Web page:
Road Trips

The National Road/US 40 at Reelsville, part 2

If you’re just joining us, we’re following two old alignments of the National Road near Reelsville, Indiana. Last time, we followed what is probably the National Road’s original alignment here, highlighted in green on the image below. This time, we’re going to follow an alignment built in about 1923, highlighted in red. The two routes’ overlap is highlighted in yellow.

The 1920s alignment is in two sections. The eastern section is in pretty good shape up to where the older alignment turns away, but doesn’t appear to get much maintenance west of there. It provides access to a few houses, but beyond them it fades away, as this photo shows.

Old US 40 alignment

This alignment used to be continuous, of course, but the current road’s right-of-way appears to have overlapped a few hundred feet of the older alignment, and when that happens, old road gets ripped out. The western section begins here.

Old US 40, Putnam County

This section is badly overgrown end to end. The road has gotten very little maintenance and is broken and potholed – but that’s not too bad for concrete poured so many decades ago. If it weren’t for a couple houses along this road, I’d call this abandoned. 

Old US 40, Putnam County

Soon the road crosses Big Walnut Creek over this bridge. The deck and railings are in poor condition.

Old US 40, Putnam County

I took this photo of the bridge from US 40’s current alignment.

Old US 40 alignment

This is where the 1923 alignment ends, curving left to a T intersection with US 40. It used to curve to the right, through what is now woods, and flow into the older National Road alignment. The concrete road still exists along that alignment, as I wrote about last time.

Old US 40, Putnam County

UPDATE: Later research revealed the timeline of every one of these old alignments. Read about it here.

I’ve driven the National Road from its beginning in Baltimore, MD to its end in Vandaila, IL. To read everything I’ve ever written about it, click here.

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Road Trips

Straightened, widened, and moved

My last post mentioned how the National Road and US 40 has been repeatedly straightened, leveled, widened, and outright moved. As I began this trip west down the National Road from Indianapolis, I came across three out of four of those right away.

This image from Bing Maps shows the road around the Marion-Hendricks county line as it is now.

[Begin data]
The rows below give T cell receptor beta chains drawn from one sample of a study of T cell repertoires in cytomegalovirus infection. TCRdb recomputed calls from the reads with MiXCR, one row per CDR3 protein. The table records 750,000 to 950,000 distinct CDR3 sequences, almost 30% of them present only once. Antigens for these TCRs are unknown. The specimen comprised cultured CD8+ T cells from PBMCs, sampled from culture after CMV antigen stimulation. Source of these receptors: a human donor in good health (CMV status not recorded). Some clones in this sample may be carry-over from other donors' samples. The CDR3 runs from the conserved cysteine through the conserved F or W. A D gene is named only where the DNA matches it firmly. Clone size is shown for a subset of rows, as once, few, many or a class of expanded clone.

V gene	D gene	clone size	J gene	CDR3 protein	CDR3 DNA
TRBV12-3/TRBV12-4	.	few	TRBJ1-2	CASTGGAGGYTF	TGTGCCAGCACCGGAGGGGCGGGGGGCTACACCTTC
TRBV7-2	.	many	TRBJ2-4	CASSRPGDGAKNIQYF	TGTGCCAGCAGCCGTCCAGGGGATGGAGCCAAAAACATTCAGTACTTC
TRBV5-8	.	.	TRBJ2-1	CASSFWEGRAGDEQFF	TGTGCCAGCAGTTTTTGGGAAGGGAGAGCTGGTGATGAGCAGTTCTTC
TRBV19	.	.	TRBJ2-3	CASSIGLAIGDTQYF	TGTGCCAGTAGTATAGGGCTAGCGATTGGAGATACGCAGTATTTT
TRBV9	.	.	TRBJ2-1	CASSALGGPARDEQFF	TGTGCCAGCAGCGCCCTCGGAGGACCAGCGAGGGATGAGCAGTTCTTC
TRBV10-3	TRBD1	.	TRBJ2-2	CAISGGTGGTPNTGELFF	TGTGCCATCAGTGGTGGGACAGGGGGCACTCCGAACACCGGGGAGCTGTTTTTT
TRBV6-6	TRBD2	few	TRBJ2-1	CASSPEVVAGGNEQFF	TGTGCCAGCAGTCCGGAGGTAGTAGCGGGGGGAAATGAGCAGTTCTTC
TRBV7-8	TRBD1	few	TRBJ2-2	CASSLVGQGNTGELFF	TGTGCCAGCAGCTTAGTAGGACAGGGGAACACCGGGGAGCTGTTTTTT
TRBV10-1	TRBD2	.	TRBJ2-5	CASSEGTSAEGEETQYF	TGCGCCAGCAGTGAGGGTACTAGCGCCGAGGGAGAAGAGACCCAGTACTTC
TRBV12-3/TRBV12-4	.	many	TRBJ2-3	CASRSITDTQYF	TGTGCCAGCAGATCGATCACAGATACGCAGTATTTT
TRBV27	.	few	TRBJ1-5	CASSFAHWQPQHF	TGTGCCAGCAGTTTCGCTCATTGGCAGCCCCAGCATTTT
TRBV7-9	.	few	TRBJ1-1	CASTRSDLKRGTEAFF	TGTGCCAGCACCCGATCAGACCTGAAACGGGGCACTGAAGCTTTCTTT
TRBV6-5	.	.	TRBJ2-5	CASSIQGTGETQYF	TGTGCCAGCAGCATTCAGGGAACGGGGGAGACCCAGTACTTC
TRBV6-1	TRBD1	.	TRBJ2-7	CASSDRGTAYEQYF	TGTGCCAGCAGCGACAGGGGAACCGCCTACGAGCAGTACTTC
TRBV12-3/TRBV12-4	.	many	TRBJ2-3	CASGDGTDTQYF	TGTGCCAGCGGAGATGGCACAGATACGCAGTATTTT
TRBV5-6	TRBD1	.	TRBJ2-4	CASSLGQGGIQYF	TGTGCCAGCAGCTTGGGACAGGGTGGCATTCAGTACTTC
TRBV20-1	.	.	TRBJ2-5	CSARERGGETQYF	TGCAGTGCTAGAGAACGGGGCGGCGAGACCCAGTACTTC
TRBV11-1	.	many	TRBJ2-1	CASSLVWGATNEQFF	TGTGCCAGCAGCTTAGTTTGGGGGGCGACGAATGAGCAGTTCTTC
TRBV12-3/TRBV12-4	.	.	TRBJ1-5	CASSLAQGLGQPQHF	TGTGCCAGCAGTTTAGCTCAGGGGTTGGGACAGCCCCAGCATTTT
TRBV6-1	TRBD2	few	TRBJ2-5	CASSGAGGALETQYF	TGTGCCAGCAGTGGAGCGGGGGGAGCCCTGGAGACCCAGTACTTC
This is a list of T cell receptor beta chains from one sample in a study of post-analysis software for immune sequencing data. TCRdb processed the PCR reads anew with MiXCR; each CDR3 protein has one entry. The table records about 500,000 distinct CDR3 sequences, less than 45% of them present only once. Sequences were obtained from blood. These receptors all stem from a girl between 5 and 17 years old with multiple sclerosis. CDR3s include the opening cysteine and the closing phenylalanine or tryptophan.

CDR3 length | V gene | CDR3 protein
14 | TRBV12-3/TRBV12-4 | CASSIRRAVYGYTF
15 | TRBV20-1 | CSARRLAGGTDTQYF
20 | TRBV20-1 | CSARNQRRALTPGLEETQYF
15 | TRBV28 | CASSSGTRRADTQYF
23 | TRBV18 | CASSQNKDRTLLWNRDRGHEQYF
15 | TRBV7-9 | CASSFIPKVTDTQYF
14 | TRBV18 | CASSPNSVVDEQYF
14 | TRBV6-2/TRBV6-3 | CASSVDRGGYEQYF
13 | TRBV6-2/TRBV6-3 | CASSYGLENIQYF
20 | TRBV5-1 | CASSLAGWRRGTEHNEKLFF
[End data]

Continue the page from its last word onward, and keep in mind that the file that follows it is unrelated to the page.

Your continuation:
Compare it to this image, which I stitched together from 1937 and 1941 aerial images available at the Indianapolis General Data Viewer. (Gaps in the images made stitching necessary.) I highlighted US 40’s original alignment in green. Can you find the remnants of this alignment on the map above?

As early as 1937, the Six Points area just inside Hendricks County had already been bypassed. This was probably done for safety’s sake, as the original National Road intersected a railroad track there a dangerously shallow angle. The 1941 image shows a new alignment being built to straighten the curve and cross a creek at Marion County’s western border.

Remnants of the original alignment remain. East of the creek, at the extreme right edge of the aerial images above, faint traces of the original road remain. I’m told that until a few years ago, you could clearly see the original two-lane alignment of US 40 here.

Old Washington St.

This is westbound Old US 40, west of the creek, and its concrete dates probably to the 1920s. Check out how narrow the road is – two scant lanes! Modern US 40, just to the south, is five lanes wide. The old road has been torn out beyond the next crossroad, which is the county line.

Old Washington St.

Do you see the red billboard in the distance in the photo above? It stands right where the original alignment separates from the bypass around Six Points, just inside Hendricks County.

Bisected National Road

When I was last here, which was on my first-ever road trip three years ago, road-construction signs were posted here. Figuring the road was blocked, I decided to come again when construction was finished and I could drive through to the end of this alignment. Turns out I never had a chance. (Update: The segment in the photo above was removed entirely a few years after I made this visit.) The National Road was being permanently bisected by the new Ronald Reagan Parkway. Here’s the westbound scene today. I suppose it didn’t make sense to build an overpass for this little-used road, but seeing the route cut like this still hurts a little.

Bisected National Road

Never wait to see something along the old road; you may lose your chance! With that lesson freshly in mind, I drove around to the bypass to photograph a couple well-known fixtures along the road. The first is The Diner. The aluminum portion, made in 1954, used to stand alone; the limestone-faced building behind it was added later. Despite a temporary closure in 2007, it is said to still be operating, although it was closed this Saturday morning. (Update: It was moved to downtown Plainfield, restored, and reopened. See a photo here.)

The Diner

Next to The Diner is the former 40 Motel. This is its sign, the “MOTEL” letters across its middle long gone. The motel and the diner used to be owned by the same people, but no longer. The motel appears to be vacant.

Roadside businesses on US 40

I’ve driven the National Road from its beginning in Baltimore, MD to its end in Vandaila, IL. To read everything I’ve ever written about it, click here.

To get Down the Road in your inbox or reader, click here to subscribe!

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